Our diet is probably the most important factor in our health. I mean that’s why they say, “you are what you eat,” right? For this reason, the nutritionist (RDN) has always been seen as a respected “wellness-sherpa,” guiding people to better health through their diets.
However, now that we all have a super-computer in our pocket to access unlimited wellness resources, is meeting in-person with a nutritionist still even necessary? Have they simply become the “travel agents” of wellness, or do nutritionists still provide value that an app simply can’t replace?
Let’s consider the importance of nutritionists in the age of apps to decide.
What Do Nutritionists Actually Do?
Nutritionists and dietitians are experts in using food to promote personal health and manage disease. You can think of them as “doctors that prescribe food for your health.”
Beyond helping with weight loss or food intolerance, seeing a nutritionist can help with a range of issues like: obesity, type 2 diabetes, diabetes, acid reflux, stress management, and even getting pregnant.
Here’s what they do:
- Assess and council patients’ on their nutritional and health needs
- Develop personalized meal and nutrition plans based on both their needs and preferences
- Educate groups on diet, nutrition, and the importance of food in promoting health, losing weight, and managing disease
- Setting goals and documenting patient progress
So, what happens when you actually meet with a nutritionist?
Meeting With a Nutritionist
When you meet with a Nutritionist, they will need some information from you to evaluate your health so that they can better advise you on what to eat, and what foods to avoid. Here’s what a nutritionist might discuss with you at your first meeting:
- Weight history
- Medical family / health history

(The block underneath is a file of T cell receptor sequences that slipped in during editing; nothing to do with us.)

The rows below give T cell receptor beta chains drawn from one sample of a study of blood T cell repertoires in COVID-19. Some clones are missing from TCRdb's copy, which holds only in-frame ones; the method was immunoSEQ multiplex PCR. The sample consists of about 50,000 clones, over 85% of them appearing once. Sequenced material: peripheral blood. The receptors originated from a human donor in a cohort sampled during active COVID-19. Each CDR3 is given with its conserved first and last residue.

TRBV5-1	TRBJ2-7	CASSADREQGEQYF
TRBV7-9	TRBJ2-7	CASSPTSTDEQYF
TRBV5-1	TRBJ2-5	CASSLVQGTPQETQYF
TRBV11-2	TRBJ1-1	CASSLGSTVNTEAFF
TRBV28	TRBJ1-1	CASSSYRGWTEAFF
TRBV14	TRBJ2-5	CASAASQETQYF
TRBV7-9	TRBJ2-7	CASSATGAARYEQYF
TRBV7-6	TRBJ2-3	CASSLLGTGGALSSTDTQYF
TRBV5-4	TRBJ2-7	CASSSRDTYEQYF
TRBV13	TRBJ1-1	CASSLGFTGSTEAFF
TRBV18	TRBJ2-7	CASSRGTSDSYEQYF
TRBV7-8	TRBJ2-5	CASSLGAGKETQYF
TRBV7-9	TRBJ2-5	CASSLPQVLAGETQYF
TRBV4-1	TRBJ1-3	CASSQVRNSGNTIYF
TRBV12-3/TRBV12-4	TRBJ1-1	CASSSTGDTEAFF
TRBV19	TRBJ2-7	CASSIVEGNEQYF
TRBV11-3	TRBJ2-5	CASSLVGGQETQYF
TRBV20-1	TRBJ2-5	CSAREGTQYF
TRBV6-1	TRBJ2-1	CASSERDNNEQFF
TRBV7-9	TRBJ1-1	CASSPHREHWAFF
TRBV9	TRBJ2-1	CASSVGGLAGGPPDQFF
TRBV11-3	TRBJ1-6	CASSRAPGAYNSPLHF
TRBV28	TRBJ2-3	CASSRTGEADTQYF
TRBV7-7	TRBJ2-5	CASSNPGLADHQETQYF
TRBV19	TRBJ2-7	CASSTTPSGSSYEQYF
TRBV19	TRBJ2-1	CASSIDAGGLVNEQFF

- Current eating, sleeping, and exercise habits
- Emotional relationship with food
After gathering relevant information, the nutritionist will evaluate your desire to change, and develop a plan to best suit your needs. A good nutritionist will listen to you and develop a plan that suits your lifestyle and unique personal needs.
After the initial meeting, you should expect to communicate with your nutritionist regularly, either in-person or by phone or email. Each subsequent visit will usually include an analysis of food and exercise logs and scale results from the previous week.
While you will meet weekly in the beginning, the goal is to develop habits that will allow you to maintain your goals independently. For some, this is exactly what they need to get on, and stay on, the track to wellness.
Cost of a Nutritionist (RDN)
All of these professional services aren’t cheap, so how much does it cost to see a nutritionist? The initial consultation for an RDN is $125+, with follow-up sessions costing $50-150 each!
A nutritionist’s education and experience are significant factors in how they charge for their services. Location may also affect their pricing, as a seasoned RDN in Los Angeles will cost more than a young nutritionist in a small town.
Either way, seeing a nutritionist is a significant expense that might not be in your budget. So, is there a cheaper app (or friendly robot?) that can replace these nutritionists?
Can Apps Replace Nutritionists?
“I ain’t lookin’ for praise or pity,Human Touch, Bruce Springsteen
I ain’t comin’ ’round searchin’ for a crutch,
I just want someone to talk to,
And a little of that Human Touch.”
Well, everything that we just discussed sounds important, but honestly… can’t an app just do that?